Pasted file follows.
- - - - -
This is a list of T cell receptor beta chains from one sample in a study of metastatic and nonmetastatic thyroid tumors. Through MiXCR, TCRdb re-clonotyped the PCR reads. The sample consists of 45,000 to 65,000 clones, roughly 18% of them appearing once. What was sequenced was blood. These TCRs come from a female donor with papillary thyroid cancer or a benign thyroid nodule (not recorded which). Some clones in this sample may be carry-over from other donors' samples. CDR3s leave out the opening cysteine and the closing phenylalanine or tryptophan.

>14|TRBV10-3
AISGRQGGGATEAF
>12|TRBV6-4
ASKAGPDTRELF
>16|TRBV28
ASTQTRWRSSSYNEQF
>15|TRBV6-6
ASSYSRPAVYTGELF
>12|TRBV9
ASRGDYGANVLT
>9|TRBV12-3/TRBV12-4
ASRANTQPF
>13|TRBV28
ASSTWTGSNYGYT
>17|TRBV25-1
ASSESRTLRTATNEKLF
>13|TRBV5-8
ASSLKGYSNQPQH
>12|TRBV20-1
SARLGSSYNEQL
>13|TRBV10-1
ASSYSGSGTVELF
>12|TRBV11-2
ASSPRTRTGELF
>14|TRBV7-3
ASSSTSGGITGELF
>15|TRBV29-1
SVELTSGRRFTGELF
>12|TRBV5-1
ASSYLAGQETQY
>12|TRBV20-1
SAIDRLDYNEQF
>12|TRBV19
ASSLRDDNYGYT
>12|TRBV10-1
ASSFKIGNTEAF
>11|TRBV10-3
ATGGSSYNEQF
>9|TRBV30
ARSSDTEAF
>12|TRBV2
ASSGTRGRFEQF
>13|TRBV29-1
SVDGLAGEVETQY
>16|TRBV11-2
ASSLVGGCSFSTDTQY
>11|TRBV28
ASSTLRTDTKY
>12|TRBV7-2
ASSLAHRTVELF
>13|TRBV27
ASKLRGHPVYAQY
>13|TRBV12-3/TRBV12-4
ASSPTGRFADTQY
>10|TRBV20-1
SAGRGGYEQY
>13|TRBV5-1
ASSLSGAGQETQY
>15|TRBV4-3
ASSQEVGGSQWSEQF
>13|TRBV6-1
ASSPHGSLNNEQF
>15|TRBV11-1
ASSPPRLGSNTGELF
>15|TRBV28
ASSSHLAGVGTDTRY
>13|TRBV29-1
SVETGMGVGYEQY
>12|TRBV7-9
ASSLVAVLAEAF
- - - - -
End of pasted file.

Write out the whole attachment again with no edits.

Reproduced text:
This is a list of T cell receptor beta chains from one sample in a study of metastatic and nonmetastatic thyroid tumors. Through MiXCR, TCRdb re-clonotyped the PCR reads. The sample consists of 45,000 to 65,000 clones, roughly 18% of them appearing once. What was sequenced was blood. These TCRs come from a female donor with papillary thyroid cancer or a benign thyroid nodule (not recorded which). Some clones in this sample may be carry-over from other donors' samples. CDR3s leave out the opening cysteine and the closing phenylalanine or tryptophan.

>14|TRBV10-3
AISGRQGGGATEAF
>12|TRBV6-4
ASKAGPDTRELF
>16|TRBV28
ASTQTRWRSSSYNEQF
>15|TRBV6-6
ASSYSRPAVYTGELF
>12|TRBV9
ASRGDYGANVLT
>9|TRBV12-3/TRBV12-4
ASRANTQPF
>13|TRBV28
ASSTWTGSNYGYT
>17|TRBV25-1
ASSESRTLRTATNEKLF
>13|TRBV5-8
ASSLKGYSNQPQH
>12|TRBV20-1
SARLGSSYNEQL
>13|TRBV10-1
ASSYSGSGTVELF
>12|TRBV11-2
ASSPRTRTGELF
>14|TRBV7-3
ASSSTSGGITGELF
>15|TRBV29-1
SVELTSGRRFTGELF
>12|TRBV5-1
ASSYLAGQETQY
>12|TRBV20-1
SAIDRLDYNEQF
>12|TRBV19
ASSLRDDNYGYT
>12|TRBV10-1
ASSFKIGNTEAF
>11|TRBV10-3
ATGGSSYNEQF
>9|TRBV30
ARSSDTEAF
>12|TRBV2
ASSGTRGRFEQF
>13|TRBV29-1
SVDGLAGEVETQY
>16|TRBV11-2
ASSLVGGCSFSTDTQY
>11|TRBV28
ASSTLRTDTKY
>12|TRBV7-2
ASSLAHRTVELF
>13|TRBV27
ASKLRGHPVYAQY
>13|TRBV12-3/TRBV12-4
ASSPTGRFADTQY
>10|TRBV20-1
SAGRGGYEQY
>13|TRBV5-1
ASSLSGAGQETQY
>15|TRBV4-3
ASSQEVGGSQWSEQF
>13|TRBV6-1
ASSPHGSLNNEQF
>15|TRBV11-1
ASSPPRLGSNTGELF
>15|TRBV28
ASSSHLAGVGTDTRY
>13|TRBV29-1
SVETGMGVGYEQY
>12|TRBV7-9
ASSLVAVLAEAF